You never really think about how much water is in a swell...until it lands in your boat.
Even then, you still can't quantify it until you're removing it from your boat - one bucket at a time.

If I'd remembered to count my bucket-fulls, I'd be able to tell you exactly how much water is in a swell...or at least that one.
As you can imagine, I had other things on my mind at the time.
Actually, even if I had been counting, the whole thing would have been moot, as we were blessed with at least three or four more swells that welcomed themselves aboard while we were bailing.

We bailed, and bailed, and bailed.
It was great fun, and as it turned out - a terrific lower-back exercise. If you are looking for a good lower-back workout, I highly recommend the "desperately trying to bail out a boat before it sinks" workout.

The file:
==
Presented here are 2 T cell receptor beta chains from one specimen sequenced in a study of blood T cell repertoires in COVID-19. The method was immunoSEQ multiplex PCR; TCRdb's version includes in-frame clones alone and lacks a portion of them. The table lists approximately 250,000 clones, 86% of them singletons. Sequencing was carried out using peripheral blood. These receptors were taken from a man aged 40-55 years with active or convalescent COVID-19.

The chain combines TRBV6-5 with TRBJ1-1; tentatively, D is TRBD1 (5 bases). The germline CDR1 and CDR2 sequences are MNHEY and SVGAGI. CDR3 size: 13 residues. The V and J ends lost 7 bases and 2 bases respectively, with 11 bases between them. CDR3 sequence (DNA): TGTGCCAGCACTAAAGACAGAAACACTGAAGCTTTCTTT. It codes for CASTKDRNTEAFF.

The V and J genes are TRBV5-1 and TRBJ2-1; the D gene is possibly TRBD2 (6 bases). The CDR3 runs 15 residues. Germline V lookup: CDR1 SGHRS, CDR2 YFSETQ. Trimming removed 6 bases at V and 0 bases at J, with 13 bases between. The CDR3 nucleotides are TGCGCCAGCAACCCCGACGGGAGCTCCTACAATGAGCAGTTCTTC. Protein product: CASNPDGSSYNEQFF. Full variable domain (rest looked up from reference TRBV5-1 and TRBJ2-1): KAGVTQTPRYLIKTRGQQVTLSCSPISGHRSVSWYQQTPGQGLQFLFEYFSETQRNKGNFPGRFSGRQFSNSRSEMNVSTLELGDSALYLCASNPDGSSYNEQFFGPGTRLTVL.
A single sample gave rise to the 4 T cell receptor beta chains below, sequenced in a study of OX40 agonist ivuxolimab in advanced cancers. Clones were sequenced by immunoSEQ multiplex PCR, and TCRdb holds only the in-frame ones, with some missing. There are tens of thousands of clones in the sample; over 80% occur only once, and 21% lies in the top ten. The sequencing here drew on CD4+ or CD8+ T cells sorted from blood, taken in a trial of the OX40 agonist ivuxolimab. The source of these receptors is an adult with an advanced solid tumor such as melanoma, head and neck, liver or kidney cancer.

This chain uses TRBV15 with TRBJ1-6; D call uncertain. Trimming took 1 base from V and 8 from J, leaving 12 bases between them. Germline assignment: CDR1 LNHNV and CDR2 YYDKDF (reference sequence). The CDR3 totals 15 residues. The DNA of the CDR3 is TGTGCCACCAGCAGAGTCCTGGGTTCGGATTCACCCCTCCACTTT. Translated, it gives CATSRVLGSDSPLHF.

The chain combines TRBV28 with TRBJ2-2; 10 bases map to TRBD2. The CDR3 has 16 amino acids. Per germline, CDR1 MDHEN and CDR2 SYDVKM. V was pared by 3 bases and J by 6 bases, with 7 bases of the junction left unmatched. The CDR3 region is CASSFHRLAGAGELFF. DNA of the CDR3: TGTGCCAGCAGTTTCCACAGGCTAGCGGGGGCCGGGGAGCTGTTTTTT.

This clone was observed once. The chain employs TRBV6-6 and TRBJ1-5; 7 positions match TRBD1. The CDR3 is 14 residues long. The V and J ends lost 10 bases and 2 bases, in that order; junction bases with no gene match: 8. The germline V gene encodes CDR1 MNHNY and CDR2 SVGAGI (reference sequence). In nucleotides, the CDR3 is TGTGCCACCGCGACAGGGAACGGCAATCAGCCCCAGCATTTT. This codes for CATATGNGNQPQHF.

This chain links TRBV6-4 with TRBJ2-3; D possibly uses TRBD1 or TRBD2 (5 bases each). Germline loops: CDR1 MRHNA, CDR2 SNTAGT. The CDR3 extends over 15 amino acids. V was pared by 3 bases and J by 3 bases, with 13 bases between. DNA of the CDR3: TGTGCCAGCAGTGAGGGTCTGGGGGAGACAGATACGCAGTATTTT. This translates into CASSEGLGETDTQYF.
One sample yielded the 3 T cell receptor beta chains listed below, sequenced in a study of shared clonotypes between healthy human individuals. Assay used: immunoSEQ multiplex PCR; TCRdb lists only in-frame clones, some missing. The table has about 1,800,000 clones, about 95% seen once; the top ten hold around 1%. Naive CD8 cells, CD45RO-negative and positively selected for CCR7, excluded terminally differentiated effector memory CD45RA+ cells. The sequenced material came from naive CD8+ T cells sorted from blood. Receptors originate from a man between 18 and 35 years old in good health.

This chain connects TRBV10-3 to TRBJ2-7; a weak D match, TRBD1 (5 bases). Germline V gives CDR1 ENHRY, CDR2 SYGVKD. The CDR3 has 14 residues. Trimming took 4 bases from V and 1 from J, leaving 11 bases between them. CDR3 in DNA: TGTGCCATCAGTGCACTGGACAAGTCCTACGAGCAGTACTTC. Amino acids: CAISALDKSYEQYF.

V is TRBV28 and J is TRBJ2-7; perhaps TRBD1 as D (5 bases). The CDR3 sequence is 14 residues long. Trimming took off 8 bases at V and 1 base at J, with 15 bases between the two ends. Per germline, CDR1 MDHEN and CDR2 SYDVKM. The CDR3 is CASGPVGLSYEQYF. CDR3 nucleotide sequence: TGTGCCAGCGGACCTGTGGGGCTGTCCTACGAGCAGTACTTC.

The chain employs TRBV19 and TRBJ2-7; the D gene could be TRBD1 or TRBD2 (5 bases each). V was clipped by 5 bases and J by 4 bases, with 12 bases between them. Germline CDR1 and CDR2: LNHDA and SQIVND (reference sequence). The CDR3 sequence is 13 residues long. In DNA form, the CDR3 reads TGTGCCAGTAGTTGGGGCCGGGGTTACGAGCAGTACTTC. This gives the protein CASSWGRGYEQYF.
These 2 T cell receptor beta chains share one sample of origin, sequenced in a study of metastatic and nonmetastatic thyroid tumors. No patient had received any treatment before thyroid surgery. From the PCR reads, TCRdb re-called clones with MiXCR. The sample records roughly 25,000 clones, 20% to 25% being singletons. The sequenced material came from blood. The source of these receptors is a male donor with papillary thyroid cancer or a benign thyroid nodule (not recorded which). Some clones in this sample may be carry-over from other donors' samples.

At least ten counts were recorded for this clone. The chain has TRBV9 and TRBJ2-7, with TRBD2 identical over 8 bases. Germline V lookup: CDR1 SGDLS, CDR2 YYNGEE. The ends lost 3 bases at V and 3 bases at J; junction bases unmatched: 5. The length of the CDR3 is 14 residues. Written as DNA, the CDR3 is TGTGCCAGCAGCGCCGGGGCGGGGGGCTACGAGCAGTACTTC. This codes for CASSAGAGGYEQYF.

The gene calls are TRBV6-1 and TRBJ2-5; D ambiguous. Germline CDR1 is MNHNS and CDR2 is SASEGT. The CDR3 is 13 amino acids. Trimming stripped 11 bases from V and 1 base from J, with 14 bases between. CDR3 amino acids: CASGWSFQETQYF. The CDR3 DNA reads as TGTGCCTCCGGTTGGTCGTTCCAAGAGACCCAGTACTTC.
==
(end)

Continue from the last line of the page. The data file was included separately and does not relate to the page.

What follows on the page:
You get so caught up in the task at hand, that you don't even think about aches and pains.
There's no time to "feel the burn".
You just go nuts with the bucket!

As we worked feverishly to rid our boat of water, the wind was blowing us steadily closer to the breakwater of the other harbor.
The closer we got, the more perilous we felt, until we were about twenty feet from the rocks.
We achieved our goal (of an empty bilge) and began rowing with about ten feet to spare. From there we rowed into the breakwater opening as if it was just another happy row.

Anyone watching from that point on, would have had no idea the ordeal we'd just been through...that is unless they happened to notice that we were soaking wet from the waist down!

Friday, February 20, 2009

Hangin' it Over the Side

...the camera, that is.
I shot this a while back while heading up one of the canals in Newport towards the latter part of the sunset.